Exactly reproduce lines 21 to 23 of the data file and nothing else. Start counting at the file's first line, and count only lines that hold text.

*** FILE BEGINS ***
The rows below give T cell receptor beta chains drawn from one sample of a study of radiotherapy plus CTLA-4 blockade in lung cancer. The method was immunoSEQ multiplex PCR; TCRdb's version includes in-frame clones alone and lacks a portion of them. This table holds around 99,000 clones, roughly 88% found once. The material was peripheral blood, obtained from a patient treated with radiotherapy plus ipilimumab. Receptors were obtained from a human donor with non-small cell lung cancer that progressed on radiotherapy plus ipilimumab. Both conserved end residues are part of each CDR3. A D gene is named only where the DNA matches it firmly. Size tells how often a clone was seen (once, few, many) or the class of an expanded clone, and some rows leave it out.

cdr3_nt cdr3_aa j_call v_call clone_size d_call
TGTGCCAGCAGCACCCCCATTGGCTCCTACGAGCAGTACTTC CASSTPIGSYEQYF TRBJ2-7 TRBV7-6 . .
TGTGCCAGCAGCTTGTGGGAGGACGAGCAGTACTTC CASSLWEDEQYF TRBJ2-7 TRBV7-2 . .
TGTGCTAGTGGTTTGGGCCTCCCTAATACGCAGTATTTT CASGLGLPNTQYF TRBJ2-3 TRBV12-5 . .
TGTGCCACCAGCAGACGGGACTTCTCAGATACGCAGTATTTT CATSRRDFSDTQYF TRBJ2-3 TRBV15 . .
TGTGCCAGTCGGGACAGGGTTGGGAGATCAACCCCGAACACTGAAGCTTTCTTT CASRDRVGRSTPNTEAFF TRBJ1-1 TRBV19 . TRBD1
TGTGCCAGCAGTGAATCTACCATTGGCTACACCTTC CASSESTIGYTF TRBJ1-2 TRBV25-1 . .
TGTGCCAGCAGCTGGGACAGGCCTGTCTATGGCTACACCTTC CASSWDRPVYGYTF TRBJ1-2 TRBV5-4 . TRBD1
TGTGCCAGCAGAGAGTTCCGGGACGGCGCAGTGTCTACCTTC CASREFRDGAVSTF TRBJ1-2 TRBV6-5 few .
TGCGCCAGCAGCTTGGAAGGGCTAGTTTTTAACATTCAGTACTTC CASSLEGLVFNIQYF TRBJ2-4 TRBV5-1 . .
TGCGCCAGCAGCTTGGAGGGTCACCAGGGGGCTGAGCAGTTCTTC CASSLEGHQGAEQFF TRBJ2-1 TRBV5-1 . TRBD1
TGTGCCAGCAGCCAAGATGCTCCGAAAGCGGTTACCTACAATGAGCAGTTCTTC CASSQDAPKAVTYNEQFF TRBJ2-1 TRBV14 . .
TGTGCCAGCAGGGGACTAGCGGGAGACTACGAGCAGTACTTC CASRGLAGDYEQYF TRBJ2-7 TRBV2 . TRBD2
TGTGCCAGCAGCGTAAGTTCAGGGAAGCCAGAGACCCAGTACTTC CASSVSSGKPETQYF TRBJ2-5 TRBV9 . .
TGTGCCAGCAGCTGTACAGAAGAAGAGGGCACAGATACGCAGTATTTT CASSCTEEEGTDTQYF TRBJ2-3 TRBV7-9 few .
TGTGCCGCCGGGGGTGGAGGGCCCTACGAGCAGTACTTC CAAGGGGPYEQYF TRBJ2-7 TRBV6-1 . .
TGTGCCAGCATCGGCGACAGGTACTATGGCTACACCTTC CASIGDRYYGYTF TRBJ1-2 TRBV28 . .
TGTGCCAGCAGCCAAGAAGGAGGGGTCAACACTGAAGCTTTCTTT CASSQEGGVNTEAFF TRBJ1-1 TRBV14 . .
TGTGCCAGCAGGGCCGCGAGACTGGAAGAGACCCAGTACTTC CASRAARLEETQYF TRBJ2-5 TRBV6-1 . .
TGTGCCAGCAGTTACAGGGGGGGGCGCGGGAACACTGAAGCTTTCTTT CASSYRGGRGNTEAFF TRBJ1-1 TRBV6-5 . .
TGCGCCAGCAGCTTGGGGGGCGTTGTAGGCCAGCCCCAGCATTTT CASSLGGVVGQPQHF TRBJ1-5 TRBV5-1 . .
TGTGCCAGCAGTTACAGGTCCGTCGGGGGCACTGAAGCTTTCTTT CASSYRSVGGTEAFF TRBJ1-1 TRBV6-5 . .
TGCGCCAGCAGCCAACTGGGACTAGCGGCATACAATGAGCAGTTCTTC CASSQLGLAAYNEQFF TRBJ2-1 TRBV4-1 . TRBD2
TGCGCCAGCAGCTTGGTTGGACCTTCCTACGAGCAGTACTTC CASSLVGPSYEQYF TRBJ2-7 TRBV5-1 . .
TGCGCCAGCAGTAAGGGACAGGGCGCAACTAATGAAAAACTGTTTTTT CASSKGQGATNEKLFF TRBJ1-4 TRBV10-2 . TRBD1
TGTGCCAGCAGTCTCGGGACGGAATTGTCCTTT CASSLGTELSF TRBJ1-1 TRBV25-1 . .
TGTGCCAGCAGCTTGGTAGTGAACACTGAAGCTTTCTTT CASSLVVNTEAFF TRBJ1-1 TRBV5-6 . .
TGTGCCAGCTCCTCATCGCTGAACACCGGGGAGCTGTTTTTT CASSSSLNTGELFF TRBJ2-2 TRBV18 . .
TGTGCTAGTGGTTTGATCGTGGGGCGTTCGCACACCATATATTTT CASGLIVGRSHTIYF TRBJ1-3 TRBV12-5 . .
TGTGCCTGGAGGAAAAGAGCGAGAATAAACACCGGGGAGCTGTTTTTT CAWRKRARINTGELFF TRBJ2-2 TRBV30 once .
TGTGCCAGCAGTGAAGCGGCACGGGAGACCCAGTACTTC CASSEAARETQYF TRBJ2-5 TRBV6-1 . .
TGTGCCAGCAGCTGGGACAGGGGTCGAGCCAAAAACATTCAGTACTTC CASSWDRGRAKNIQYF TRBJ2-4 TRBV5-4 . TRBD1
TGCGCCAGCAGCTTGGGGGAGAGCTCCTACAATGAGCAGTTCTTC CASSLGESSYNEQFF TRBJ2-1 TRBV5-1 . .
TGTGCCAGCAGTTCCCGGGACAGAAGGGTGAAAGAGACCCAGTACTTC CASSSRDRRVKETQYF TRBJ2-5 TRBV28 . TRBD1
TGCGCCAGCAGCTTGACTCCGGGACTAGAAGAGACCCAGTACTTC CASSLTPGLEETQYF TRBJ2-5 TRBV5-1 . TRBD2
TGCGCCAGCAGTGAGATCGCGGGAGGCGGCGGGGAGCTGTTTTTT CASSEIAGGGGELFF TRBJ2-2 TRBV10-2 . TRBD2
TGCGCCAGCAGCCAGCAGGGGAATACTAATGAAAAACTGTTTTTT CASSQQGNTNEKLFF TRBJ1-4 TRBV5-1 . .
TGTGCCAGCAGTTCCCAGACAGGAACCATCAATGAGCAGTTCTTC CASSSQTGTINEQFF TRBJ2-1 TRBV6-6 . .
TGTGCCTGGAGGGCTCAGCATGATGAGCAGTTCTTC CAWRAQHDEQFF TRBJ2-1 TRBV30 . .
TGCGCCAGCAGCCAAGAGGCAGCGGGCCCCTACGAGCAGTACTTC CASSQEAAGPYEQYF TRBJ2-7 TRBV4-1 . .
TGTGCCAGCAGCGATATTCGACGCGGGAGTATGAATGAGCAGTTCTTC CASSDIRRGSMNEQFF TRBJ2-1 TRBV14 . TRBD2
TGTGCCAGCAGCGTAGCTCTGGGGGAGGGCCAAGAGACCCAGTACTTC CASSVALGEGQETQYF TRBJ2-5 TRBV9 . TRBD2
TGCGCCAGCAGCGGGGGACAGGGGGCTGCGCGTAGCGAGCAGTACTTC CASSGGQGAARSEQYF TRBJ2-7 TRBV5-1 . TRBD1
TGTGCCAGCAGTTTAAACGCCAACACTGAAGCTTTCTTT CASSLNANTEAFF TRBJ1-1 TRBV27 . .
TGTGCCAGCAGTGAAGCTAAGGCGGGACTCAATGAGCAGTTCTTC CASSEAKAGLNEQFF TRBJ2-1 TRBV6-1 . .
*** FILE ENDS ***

TGTGCCAGCAGTTACAGGGGGGGGCGCGGGAACACTGAAGCTTTCTTT CASSYRGGRGNTEAFF TRBJ1-1 TRBV6-5 . .
TGCGCCAGCAGCTTGGGGGGCGTTGTAGGCCAGCCCCAGCATTTT CASSLGGVVGQPQHF TRBJ1-5 TRBV5-1 . .
TGTGCCAGCAGTTACAGGTCCGTCGGGGGCACTGAAGCTTTCTTT CASSYRSVGGTEAFF TRBJ1-1 TRBV6-5 . .